November 19, 2012

De-mystifying Mathematics (Part 4) – 21 hundred vs. 2 thousand 1 hundred – the flexibility of the placeholder system!

We discussed the ease of representing numbers using a placeholder system and ten symbols (including ‘0’). Having understood the fundamentals, let us look at the flexibility this system offers.

As an example, if you had to find the next number in the following series –

Seven thousand seven hundred seventy seven
Eight thousand eight hundred eighty eight
Nine thousand nine hundred ninety nine

A majority of people, to whom I have asked this question, have struggled with this. If we convert the above series into a numerical representation:
The next number in the series is ‘ten thousand ten hundred ten tens and ten’. What if we leave the number as it is and write it as 10|10|10|10? It may create some confusion among readers and may take away the simplicity of the representation that we started off with. However, there is still some benefit of this multi-digit placeholder representation – it gives us a different way of representing large numbers during intermediate calculation steps before bringing it to a generally accepted nomenclature.

In the above example, it is easy to write down the next number in the series as 10|10|10|10 and then derive the answer:
10 ones         = 1 tens and 0 ones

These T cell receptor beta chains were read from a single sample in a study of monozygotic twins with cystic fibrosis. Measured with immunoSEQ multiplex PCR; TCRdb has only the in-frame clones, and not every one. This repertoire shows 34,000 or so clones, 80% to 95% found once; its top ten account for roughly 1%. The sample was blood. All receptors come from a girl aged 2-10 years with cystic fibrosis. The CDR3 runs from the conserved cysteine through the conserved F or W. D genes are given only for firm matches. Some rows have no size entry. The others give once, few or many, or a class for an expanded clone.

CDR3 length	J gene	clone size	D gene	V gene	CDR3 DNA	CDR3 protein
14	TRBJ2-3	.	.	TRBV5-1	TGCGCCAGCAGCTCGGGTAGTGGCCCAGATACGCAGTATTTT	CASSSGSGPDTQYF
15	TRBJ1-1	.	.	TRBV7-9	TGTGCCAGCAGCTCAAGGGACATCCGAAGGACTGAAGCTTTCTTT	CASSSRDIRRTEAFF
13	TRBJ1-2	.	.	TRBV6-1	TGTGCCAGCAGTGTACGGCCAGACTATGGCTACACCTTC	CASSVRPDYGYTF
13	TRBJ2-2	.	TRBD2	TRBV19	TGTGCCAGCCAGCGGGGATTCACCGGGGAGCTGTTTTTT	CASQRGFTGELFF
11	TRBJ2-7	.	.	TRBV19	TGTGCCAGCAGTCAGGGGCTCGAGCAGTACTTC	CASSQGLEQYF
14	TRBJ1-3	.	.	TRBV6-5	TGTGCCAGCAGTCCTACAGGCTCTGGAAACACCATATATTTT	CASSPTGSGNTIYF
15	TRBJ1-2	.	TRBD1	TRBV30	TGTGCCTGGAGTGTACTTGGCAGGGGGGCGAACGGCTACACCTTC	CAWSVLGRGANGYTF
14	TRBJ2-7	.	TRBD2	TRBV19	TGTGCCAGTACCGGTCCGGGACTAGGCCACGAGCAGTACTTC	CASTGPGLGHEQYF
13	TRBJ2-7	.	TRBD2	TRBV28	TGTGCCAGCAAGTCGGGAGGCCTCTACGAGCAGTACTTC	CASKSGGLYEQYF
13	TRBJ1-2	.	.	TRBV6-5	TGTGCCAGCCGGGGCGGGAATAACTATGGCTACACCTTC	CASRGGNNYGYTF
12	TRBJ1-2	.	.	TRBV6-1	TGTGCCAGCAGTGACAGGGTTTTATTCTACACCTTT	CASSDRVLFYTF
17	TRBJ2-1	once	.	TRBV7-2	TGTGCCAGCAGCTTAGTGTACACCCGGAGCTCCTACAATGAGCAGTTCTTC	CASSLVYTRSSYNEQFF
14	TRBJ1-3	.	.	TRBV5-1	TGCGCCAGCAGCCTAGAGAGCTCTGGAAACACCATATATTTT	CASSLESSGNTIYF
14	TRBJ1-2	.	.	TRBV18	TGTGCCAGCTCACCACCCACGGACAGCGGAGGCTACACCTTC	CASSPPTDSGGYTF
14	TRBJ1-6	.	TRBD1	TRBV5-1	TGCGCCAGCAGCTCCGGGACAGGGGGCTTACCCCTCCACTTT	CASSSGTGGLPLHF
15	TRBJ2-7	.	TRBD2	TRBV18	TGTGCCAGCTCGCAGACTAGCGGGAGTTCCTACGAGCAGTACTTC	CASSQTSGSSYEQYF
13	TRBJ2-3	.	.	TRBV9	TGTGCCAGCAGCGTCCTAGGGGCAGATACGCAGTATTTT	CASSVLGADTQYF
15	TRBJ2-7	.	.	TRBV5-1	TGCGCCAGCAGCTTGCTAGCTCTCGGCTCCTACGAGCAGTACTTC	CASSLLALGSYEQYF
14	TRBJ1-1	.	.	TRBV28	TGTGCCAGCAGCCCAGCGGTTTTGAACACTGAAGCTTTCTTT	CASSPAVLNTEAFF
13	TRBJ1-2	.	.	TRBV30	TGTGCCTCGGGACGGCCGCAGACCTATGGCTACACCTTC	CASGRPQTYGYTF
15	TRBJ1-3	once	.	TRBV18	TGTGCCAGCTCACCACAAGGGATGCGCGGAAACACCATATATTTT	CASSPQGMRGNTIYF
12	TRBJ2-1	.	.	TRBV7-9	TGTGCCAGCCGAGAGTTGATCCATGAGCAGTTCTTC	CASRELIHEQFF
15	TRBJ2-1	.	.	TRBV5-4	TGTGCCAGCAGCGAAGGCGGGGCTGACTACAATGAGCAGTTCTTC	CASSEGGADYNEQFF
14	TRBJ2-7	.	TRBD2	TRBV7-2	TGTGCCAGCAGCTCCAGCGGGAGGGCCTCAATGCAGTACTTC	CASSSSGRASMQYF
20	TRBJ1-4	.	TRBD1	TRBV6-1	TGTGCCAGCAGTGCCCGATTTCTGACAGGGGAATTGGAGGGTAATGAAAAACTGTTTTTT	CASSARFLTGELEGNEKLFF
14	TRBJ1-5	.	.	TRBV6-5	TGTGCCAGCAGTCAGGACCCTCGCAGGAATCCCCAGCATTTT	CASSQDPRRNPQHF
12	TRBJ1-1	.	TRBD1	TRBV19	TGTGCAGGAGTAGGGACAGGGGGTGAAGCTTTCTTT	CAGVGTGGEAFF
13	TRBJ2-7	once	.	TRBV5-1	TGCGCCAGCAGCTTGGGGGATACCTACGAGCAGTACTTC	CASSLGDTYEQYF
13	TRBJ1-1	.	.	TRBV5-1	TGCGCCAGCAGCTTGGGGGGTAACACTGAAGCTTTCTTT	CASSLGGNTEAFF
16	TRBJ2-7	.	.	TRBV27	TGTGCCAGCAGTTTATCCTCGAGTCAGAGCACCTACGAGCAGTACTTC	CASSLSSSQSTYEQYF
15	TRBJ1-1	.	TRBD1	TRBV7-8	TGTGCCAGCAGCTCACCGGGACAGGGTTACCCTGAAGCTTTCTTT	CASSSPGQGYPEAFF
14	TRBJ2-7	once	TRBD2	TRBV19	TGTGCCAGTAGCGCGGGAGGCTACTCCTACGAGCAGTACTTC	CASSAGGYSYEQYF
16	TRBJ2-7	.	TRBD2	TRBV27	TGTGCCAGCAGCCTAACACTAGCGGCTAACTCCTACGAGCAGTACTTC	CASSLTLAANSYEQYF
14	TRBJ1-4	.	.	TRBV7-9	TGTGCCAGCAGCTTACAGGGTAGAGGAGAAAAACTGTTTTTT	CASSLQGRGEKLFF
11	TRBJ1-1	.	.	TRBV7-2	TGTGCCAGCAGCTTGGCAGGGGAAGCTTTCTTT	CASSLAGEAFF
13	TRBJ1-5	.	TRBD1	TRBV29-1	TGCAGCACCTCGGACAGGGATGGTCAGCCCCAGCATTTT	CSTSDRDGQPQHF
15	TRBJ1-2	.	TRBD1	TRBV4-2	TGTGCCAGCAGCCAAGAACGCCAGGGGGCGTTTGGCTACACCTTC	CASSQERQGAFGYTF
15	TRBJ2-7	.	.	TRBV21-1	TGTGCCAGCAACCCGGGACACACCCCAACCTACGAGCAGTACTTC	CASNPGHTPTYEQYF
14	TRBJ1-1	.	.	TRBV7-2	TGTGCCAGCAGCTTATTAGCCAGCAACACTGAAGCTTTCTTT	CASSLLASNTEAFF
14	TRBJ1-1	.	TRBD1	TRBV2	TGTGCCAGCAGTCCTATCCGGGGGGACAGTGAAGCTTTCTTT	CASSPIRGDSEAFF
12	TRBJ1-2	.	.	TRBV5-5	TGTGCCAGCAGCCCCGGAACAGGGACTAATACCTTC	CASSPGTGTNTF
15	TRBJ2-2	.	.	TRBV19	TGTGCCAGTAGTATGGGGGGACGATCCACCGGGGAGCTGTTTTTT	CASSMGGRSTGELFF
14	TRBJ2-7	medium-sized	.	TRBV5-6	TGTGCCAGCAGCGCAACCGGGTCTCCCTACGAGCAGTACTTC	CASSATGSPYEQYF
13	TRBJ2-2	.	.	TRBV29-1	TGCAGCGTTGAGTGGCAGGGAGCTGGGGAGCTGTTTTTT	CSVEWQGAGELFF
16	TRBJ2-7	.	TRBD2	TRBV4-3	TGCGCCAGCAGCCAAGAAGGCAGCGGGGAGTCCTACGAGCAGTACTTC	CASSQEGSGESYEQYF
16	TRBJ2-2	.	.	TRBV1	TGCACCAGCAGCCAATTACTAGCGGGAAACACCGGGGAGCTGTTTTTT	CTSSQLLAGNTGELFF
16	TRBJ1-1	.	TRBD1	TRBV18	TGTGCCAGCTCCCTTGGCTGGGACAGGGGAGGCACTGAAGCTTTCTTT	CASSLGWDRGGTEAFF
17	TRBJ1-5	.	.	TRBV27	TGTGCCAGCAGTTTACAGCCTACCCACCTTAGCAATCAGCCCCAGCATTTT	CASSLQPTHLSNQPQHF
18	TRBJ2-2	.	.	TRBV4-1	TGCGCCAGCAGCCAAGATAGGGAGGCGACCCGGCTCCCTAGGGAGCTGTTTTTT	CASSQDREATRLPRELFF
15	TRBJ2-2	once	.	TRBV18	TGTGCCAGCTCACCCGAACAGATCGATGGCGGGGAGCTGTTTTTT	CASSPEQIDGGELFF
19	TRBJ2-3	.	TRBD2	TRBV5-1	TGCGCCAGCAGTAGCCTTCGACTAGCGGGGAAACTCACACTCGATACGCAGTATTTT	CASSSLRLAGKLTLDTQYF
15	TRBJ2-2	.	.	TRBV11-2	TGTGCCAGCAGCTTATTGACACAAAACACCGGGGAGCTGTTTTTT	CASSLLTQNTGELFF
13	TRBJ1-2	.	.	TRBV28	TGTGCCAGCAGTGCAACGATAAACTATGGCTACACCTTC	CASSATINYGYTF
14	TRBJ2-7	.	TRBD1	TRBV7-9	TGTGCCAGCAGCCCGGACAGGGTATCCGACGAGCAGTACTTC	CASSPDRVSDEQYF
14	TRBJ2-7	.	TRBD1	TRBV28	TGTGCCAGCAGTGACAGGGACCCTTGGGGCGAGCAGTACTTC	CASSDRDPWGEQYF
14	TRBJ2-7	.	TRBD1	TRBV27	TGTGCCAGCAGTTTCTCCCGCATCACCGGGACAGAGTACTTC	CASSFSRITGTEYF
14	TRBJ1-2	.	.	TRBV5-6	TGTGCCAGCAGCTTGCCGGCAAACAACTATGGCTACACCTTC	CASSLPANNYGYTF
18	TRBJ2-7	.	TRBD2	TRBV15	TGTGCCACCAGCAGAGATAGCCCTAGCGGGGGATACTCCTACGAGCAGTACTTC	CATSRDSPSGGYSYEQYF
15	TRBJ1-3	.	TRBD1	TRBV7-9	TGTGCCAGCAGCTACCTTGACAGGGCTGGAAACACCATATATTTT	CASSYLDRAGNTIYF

10 tens         = 1 hundreds, 0 tens and 0 ones
10 hundreds   = 1 thousand, 0 hundreds, 0 tens and 0 ones
10 thousands = 1 ten thousand, 0 thousands, 0 hundreds, 0 tens and 0 ones

What we have ended up doing is ‘carrying over’ the additional digits into the next placeholder. So, the number in the generally accepted representation is ‘11110’eleven thousand one hundred ten!

When the concept of ‘carrying over’ is taught, it seems like a sin to leave two digits in one placeholder at any point in the calculation steps. If you understand the basics and how to deal with the ‘placeholders within placeholders’, then you do not feel afraid to take this liberty

So, feel free to explore different ways of writing a number – at least in the calculation steps. Let us see how this can help us in basic calculations.
The advantage of this being that there is no restriction on where I start from (left to right, right to left or each one individually). This is possible as the ‘carry over’ adjustment/ cleaning up are done in the second step.

We will take a look at using this flexibility for multiplication in the next post…

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